Recently I met Jeffrey Archer. I think as a storyteller he’s got the whole thing nailed on pretty well. He’s also sold 352 million books worldwide. Whatever your opinion of him, you’d have to say that he’s done well from writing. You could say the same thing about George R R Martin, Stephen King, Dan Brown, E L James and J K Rowling. They live the life that most authors crave. Millions of readers, adulation and wealth. No wonder that being an author remains the number one dream job.

However, the truth for most authors is that it is very difficult to become published. Going down the traditional route, some authors send their unsolicited manuscript off and await to hear back from the forty-seven (pick a number) publishers they sent it off to. To be frank, this is a waste of stamps. Virtually no one is ever published like this. The manuscript will join the slush fund of every publisher you send it to at a rate of 10,000 manuscripts per year. One in every 30,000 will be published. It’s better odds than the Lottery, but in real terms, not by much.

Far better is to get yourself a literary agent. By no means easy either. For a start, choose the right type of agent for you. If your book is fantasy fiction don’t seek an agent that specialises in business non-fiction. If you’re accepted, then the agent will seek to get you a deal and a major publisher. Which is by no means a given. They can circumnavigate the slush pile, but they are still up against the competition.

By now you might be thinking I’ll go down the self-publishing route then. Which brings us back to the original question. What is the difference between self-publishing and traditional publishing? The first difference is money. With traditional publishing you are usually given an advance, but don’t get too excited. It can be as little as £500. The publishing house will then take over the publishing and marketing costs and your book will come out eight months to eighteen months after you sign the contract. How much you earn per book will vary from around 50p to £1 per copy, on average.

Don’t think that you won’t have to do any marketing either as the publisher will expect you to do social media, radio and possibly tv interviews. For the writer that wants to avoid marketing and just write, this is bad news.

What happens if you self-publish? The first thing to talk about (again) is money. You’ll be paying for the upfront costs and the marketing. This can vary from very little to quite a lot, depending on the publisher and package you might go for. However, here is the first bit of good news about self-publishing. All the royalties are yours. If you sell your book at £7.99 that’s how much you’ll receive, not 50p. This does depend on bookshop royalties too, but the principle holds true if you sell the book yourself.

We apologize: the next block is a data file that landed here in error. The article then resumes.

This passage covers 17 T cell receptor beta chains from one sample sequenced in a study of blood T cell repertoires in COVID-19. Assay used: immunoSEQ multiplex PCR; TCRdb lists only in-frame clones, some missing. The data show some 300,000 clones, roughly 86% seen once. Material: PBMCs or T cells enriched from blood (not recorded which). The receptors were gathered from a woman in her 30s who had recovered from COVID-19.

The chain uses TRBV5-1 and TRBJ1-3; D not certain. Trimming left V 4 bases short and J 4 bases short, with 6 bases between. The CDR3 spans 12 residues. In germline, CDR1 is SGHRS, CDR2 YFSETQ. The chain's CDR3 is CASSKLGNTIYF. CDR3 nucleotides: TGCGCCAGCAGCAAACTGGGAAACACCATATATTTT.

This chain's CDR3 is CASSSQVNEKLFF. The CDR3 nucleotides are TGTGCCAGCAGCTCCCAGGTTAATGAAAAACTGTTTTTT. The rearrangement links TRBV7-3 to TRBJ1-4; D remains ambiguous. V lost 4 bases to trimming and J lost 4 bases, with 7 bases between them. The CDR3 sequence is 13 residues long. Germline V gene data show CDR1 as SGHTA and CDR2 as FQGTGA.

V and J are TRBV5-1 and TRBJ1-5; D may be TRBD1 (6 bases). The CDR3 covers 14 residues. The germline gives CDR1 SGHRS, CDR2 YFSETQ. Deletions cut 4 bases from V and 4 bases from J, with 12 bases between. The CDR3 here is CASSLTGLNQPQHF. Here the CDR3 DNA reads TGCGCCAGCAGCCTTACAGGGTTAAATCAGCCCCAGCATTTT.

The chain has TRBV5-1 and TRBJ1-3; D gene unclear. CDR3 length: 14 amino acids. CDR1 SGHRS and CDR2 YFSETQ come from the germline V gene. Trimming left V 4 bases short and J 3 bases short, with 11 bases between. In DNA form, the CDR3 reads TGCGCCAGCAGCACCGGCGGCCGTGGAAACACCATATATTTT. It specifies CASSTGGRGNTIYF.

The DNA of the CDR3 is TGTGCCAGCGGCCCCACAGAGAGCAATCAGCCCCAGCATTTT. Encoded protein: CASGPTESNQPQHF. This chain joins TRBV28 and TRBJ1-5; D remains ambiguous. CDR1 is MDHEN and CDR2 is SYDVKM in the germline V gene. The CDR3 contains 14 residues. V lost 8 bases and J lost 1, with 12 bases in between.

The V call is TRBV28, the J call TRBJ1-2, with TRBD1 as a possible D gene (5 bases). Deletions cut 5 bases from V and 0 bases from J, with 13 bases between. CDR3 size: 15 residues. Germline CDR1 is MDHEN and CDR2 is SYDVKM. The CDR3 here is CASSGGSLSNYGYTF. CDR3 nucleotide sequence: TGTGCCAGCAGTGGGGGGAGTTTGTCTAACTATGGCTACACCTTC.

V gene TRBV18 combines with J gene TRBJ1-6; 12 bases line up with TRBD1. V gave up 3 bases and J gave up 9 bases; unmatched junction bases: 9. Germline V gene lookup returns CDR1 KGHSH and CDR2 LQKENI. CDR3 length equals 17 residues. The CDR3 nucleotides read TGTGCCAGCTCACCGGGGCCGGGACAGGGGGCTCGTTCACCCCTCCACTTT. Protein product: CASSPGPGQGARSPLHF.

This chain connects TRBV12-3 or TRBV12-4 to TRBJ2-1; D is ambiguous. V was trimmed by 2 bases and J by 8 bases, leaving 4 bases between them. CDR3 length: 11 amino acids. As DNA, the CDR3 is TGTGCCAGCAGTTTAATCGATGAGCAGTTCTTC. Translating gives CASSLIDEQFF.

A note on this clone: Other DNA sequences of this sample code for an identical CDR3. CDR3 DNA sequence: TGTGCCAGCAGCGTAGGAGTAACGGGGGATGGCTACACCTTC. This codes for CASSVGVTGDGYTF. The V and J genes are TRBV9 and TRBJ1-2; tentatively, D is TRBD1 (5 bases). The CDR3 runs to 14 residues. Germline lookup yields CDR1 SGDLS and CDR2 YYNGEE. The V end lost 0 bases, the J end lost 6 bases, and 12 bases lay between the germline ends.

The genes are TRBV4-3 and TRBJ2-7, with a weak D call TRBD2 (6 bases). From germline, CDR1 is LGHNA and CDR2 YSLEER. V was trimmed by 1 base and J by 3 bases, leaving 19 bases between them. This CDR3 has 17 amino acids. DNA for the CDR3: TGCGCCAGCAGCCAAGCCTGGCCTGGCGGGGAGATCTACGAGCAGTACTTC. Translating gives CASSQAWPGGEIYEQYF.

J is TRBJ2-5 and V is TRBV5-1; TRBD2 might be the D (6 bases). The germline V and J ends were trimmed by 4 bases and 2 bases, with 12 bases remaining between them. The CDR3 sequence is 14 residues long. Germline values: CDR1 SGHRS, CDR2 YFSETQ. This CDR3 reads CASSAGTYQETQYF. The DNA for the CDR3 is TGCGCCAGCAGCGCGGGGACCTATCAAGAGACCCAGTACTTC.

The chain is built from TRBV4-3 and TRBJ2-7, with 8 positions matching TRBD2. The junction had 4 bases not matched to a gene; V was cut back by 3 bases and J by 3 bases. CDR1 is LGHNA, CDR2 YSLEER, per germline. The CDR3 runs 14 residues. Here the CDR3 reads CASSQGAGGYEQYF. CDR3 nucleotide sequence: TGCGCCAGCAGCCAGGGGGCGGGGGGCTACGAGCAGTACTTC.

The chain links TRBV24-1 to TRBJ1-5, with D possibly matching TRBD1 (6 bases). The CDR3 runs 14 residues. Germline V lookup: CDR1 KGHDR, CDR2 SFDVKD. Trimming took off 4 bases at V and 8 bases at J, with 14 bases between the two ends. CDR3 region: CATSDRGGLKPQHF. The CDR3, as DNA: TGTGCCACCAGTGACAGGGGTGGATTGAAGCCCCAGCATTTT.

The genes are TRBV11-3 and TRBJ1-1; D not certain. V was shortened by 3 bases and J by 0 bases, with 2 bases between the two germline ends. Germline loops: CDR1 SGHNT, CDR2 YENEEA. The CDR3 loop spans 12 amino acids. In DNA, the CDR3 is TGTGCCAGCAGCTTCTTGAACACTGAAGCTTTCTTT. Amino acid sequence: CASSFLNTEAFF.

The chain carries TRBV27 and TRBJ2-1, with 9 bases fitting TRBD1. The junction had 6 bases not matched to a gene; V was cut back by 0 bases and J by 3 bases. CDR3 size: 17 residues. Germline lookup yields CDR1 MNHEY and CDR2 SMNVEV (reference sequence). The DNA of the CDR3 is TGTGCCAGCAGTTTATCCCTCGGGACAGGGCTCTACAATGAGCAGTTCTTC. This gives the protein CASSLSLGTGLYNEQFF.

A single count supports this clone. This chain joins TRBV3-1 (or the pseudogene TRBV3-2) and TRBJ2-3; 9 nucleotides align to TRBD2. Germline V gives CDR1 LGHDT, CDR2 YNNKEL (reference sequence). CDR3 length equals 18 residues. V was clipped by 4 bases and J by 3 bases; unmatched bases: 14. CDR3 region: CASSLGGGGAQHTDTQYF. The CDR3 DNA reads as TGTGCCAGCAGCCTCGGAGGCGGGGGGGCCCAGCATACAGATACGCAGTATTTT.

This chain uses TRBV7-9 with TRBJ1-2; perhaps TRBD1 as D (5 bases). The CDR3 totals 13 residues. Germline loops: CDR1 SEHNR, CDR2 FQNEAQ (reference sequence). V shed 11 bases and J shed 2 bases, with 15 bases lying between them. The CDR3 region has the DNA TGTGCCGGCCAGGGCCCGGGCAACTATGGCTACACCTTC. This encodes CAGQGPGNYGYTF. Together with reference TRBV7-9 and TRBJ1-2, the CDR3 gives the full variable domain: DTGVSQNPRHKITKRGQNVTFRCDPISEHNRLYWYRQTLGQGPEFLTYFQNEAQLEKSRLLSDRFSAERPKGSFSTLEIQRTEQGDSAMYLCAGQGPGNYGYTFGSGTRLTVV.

You will also hold all the copyright. In traditional publishing often the copyright reverts to the publisher once you sign a deal with them and that means you no longer own your characters. For some authors this is the point at which they decide self-publishing is the way forward.

The other major difference is speed of delivery. If you are a business author with your book needed for a talk then you might have a deadline of four months away. With self-publishing this is imminently possible to achieve. With traditional publishing, as we have mentioned, it takes much longer.

What about editing, proof-reading and layout? All the things that you’d expect a traditional publisher to do. All of this is possible with self-publishing too.

The fact is that over the last ten years self-publishing has improved massively and with the best companies, the idea of shiny covers that fold up and poor-quality paper is long gone. Your book should be indistinguishable from a Penguin book sitting on a Waterstones bookshelf.

Done well, self-publishing can be lucrative and help you to achieve all your writing dreams. Done poorly, you can end up with a low-quality product that few people ever see. Traditional publishing done well can put you up with the greats of writing. Done poorly, you will have a nice-looking book that achieves low sales and characters that remain the publishers.

As always, if you have questions please give us a call and we’ll be happy to discuss any of your thoughts and concerns. I hope you’ve enjoyed reading this and it has given you something good to think about.

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